Sun Kil Moon had been one of those bands that, due to their bulky catalog and my own laziness, I’d never delved into. I couldn’t find an obvious doorway. I’d even played a show with them in Manchester a few years back, but it was a bad fit. The crowd watched me blank-faced and I felt self-conscious about displaying any kind of sunniness so just put my head down and plowed through. Mark Kozelek didn’t see me play but he was cordial in the bandroom and let me pilfer one of the bananas off his rider.
Just a few months back a good friend, in whose music taste I trust, implored me to listen to Benji, it was much more than a recommendation. So I took it very seriously and was, surprising to me, drawn into it right away by the croaky conversational tone and the stripped bare emotional tales he was telling.
A lot of the subject matter leans towards family, and is often confronting and candid. Lots of death and regret and tenderness. “I Can’t Live without My Mothers Love” is a far cry from your average Rock and Roll subject matter – and reminds me of first hearing Jonathan Richman sing about his wife in “Closer” – and just because of that is more Rock and Roll than any sex or drug reference. But there’s plenty of sex to be found. “Dogs” details the history of the protagonist’s (Kozelek’s?) early carnal explorations in erotic, graphic detail.
The songs are long, but don’t feel it. Like floating along on a stream where you’re too busy taking in the details of the surroundings to keep an eye on the time. The usual long-ingrained formulas of much popular music don’t apply here. The narratives are forthright and metaphor-free and the sparse instrumentation reflects this; it is subtle but inventive.
I’ve been thinking that as you get older poetry, for the sake of itself, can start to feel superfluous held up against pure message, or just plain truth. I’d spent my 20s trying to think up clever wordplay when now they can seem like window dressing. It’s not to say Benji isn’t clever. There’s so many surprising and inventive rhymes, or off-rhymes; it’s as if he’s tailored them to not quite fit so they jump out. And there’s a lot of humor, I actually laughed out loud hearing the line about his Dad flirting with the girls at Panera Bread. How often does that happen listing to serious folk music?
And it would take a hard heart not to find at least one tear. Listen to the story of his Dad’s downtrodden friend “Jim Wise”.
Very rarely, but every now and then, discovering a new band can pull back a curtain on a new way to approach songwriting, and another piece of the eternal puzzle falls away. I felt like this when I first heard Benji, ideas for about three new songs popped into my head. I feel like I have new tools with which to work.
I wonder if Mark Kozelek had an epiphany one day and a new horizon opened up, where the shackles of his old systems dissolved. Cause to me, as far as the lyrics go, this path he’s on feels limitless. Judging by his recent crazy slinging match with War On Drugs I hope this freedom of expression isn’t eating him up. I’m gonna go backwards now through his catalog to look for clues.
So listening to Benji has been a positive experience for me. I’ve also recommended it to other friends and they haven’t had the same experience, so evidently it’s not for everyone. But I’ve written this review without having listened to it for a few weeks now. That’s how vivid it still is in my mind.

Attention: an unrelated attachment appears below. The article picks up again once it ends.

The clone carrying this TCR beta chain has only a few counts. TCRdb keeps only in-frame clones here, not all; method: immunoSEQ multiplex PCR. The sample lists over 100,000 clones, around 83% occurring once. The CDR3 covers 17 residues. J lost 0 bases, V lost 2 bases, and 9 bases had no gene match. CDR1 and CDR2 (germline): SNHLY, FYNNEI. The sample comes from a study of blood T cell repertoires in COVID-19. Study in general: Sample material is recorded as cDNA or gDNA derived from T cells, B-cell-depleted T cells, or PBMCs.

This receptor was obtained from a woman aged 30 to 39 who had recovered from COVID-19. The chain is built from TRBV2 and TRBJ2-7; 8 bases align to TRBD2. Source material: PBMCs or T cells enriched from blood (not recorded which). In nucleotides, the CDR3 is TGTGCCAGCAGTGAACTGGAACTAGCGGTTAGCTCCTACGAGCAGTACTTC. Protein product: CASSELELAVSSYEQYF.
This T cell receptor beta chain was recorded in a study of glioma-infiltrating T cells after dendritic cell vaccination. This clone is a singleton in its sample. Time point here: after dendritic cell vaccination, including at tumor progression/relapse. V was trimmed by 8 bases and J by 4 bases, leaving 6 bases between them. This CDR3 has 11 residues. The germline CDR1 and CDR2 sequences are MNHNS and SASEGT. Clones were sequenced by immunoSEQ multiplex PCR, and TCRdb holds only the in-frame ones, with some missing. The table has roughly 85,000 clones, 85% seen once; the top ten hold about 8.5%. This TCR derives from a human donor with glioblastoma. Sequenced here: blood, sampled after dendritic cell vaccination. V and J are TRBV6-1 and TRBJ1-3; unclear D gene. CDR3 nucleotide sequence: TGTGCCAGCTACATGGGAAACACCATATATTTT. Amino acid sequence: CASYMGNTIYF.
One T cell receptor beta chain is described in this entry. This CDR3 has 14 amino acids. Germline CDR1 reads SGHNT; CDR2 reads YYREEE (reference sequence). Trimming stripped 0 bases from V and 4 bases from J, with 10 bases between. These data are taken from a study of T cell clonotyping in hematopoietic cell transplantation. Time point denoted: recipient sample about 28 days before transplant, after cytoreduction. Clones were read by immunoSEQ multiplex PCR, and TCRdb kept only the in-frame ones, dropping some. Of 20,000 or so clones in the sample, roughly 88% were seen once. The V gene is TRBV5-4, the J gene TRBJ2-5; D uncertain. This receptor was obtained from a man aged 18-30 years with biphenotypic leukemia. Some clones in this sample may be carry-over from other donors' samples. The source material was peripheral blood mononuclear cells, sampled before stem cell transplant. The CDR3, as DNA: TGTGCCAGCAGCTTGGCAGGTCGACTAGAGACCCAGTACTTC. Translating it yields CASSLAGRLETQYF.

Thank Folk It’s Friday – 14th February

TFIF

This Week in Folk

All the News From The Week That Was

– Stream the new EP from One Up, Two Down. Details here

Achoo! Bless You have released the video for their new track “Wild Eyes”. Details here

– Canberra duo Sparrow-Folk combine folk music and boobs for their latest video “Ruin Your Day”. Details here

– Sydney indie folk night Little Features returns this month with a lineup that includes Mimi Gilbert, The Maple Trail, Packwood and Charlie Gradon. Details here

WOMADelaide’s final lineup addition for 2014 is singer-songwriter Lior. Details here

Vance Joy may be seeing success overseas but he hasn’t forgotten us with national headline dates this April and May. Details here

– Cabaret-folk big band The Good Ship are heading out on a national tour this March. Details here

Leroy Lee will be hosting a new monthly folk night at the Petersham Bowling Club, Porch Light Sessions, starting in March. The first night features Lee, The Morrisons and Lacey Cole and the Lazy Colts. Details here

The Audreys have released the video “My Darlin’ Girl”, the first track from their upcoming new album. Details here

Frank Turner released a video for his new song “Sweet Albion Blues”. Details here

Conor Oberst has announced plans for his new album Upside Down Mountain. Details here

– UK singer-songwriter Johnny Flynn has released his new video “Bottom of the Sea Blues” plus news of a deluxe version of his new album Country Mile. Details here

Interviews

“I’m actually recording songs now from people that have never been recorded before, songs that may have been noted back in the time of the nineteenth century by Cecil Sharp but have never been sound recorded. I’m also discovering songs that have no known origin, that have never been documented before. It is like finding these undiscovered species that nobody knew existed, happily living in their native habitat in the minds of old gypsies – it’s wonderful! So there are discoveries to be made”Sam Lee chats to Gareth Hugh Evans. Interview here